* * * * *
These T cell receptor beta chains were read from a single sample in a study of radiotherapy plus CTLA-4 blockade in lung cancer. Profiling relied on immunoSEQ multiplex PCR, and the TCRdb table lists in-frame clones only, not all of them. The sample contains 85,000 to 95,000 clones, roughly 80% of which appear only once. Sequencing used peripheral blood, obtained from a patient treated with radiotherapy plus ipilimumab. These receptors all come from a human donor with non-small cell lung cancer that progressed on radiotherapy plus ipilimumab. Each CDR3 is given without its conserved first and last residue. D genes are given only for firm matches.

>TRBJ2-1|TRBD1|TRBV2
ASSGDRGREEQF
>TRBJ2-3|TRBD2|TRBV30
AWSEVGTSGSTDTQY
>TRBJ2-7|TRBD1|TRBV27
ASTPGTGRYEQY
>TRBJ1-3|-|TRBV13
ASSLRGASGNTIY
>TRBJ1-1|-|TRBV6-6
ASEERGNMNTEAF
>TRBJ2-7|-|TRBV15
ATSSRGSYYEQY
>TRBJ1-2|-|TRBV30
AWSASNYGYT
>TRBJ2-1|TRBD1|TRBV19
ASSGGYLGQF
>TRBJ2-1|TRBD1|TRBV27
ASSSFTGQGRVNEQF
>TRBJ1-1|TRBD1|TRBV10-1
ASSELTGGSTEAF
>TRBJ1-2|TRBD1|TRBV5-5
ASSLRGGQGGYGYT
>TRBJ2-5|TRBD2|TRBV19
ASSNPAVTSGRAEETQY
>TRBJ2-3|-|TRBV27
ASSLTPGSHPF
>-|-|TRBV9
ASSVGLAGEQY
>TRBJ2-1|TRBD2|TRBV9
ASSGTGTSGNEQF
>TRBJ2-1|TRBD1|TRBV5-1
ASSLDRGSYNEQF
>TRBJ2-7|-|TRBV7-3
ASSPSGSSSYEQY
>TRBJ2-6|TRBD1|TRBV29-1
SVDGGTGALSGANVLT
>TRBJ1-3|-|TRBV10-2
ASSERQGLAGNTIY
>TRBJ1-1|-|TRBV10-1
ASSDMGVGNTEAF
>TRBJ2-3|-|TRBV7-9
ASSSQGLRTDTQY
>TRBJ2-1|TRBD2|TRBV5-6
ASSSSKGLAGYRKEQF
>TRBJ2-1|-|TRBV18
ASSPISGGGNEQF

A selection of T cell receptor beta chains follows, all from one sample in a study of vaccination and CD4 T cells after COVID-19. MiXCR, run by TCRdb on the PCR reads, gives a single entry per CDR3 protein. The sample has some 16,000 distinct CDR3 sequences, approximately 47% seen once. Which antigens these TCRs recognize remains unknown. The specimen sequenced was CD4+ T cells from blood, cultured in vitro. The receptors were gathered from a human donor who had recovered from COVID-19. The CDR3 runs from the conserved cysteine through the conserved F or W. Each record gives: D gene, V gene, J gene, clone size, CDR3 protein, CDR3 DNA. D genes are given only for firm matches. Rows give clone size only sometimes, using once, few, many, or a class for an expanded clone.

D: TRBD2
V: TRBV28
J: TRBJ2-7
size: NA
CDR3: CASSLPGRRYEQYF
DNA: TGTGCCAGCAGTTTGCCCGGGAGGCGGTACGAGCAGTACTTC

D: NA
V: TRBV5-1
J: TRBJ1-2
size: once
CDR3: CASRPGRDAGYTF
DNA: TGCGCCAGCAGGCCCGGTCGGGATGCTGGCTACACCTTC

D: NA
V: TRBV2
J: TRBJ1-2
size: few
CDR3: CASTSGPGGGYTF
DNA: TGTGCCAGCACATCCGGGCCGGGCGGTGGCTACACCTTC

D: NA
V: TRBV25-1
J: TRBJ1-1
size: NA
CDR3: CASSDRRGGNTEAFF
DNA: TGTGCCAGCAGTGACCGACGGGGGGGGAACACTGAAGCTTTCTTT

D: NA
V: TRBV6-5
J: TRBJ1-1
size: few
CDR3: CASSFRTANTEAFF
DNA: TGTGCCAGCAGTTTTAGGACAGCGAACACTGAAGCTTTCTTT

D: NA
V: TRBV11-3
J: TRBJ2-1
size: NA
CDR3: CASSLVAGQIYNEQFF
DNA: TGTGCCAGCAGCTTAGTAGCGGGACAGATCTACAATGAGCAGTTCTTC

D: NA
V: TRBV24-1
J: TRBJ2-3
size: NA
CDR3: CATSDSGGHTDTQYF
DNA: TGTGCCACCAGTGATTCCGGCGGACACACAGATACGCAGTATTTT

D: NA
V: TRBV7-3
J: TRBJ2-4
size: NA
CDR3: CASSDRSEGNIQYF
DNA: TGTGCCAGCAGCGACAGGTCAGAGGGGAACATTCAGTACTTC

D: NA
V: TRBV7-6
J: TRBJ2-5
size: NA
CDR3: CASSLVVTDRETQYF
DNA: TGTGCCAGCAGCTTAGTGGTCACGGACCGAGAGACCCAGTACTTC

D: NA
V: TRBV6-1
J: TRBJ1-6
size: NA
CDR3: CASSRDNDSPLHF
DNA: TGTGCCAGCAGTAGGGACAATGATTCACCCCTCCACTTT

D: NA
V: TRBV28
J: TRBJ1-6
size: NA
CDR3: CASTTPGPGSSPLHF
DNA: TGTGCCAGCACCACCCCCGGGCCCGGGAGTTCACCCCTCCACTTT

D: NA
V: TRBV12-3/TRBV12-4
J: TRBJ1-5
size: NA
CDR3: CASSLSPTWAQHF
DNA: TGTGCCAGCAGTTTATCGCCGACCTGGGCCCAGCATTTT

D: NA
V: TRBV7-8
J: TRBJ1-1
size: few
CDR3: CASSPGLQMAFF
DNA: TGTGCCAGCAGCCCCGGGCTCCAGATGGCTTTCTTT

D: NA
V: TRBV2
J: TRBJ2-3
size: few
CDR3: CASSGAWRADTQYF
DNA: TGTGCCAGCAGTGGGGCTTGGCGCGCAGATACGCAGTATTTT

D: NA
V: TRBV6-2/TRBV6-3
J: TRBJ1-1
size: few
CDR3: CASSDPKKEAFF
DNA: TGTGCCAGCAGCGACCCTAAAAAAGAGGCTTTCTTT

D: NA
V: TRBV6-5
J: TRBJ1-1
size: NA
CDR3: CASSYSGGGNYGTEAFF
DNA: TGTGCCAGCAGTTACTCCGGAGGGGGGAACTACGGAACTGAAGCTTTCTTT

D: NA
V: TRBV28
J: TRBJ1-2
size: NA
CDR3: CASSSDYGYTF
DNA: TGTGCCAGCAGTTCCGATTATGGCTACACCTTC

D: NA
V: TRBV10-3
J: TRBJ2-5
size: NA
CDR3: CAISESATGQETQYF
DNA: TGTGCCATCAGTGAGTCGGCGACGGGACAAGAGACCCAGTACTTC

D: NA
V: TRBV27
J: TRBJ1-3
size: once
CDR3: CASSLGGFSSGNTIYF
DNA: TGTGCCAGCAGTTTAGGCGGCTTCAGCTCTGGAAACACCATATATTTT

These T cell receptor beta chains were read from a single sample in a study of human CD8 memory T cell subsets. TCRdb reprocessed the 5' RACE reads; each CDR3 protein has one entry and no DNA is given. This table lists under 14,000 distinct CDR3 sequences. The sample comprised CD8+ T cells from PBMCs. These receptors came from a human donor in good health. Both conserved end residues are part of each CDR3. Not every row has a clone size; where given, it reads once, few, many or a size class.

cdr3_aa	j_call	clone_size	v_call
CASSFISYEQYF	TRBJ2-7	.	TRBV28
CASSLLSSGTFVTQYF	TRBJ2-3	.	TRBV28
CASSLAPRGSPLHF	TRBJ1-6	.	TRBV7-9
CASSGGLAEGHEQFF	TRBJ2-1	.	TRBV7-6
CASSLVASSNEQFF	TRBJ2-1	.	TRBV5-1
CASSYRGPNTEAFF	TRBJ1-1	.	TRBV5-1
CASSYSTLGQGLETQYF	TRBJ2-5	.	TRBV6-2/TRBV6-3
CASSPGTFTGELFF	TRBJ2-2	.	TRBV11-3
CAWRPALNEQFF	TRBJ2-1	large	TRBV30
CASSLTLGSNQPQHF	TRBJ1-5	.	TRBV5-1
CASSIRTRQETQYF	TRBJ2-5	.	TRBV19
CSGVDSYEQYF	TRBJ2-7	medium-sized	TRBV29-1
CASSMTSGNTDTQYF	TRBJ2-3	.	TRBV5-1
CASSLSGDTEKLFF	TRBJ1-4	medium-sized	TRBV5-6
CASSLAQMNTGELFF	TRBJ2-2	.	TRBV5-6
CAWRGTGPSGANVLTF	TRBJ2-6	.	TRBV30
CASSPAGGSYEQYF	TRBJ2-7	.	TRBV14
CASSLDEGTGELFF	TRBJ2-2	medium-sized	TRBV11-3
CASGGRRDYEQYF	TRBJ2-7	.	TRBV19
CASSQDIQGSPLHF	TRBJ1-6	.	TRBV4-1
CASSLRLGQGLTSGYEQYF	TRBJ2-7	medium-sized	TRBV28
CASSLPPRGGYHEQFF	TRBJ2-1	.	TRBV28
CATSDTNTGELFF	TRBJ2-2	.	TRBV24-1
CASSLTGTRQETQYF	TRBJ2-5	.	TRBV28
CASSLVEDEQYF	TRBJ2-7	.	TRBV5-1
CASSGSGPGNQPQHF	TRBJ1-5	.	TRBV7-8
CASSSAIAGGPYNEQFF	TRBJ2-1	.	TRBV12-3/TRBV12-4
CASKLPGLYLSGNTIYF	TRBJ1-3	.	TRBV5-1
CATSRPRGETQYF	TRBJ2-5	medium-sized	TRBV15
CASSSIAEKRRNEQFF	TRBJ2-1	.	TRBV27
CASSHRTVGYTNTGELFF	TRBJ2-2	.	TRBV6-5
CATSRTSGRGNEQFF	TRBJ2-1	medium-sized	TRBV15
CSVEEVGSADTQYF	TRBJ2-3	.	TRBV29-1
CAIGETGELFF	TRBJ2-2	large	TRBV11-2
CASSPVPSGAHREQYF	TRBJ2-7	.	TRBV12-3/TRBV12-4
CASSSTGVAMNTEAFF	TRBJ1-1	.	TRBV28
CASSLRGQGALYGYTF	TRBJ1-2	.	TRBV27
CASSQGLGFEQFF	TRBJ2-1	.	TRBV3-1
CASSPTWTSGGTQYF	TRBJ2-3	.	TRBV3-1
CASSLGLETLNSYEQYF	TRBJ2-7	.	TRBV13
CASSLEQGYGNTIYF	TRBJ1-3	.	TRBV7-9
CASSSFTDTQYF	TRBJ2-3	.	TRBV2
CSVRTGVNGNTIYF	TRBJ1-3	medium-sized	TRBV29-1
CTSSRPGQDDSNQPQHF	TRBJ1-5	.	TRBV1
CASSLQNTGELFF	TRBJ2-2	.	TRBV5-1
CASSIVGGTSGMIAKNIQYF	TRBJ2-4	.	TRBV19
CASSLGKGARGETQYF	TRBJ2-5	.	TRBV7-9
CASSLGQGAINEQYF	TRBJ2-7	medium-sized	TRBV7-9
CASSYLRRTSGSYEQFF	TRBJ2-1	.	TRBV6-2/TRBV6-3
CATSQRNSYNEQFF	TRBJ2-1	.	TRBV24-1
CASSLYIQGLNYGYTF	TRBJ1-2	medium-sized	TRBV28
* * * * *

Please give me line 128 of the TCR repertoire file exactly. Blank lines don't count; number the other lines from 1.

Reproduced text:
V: TRBV2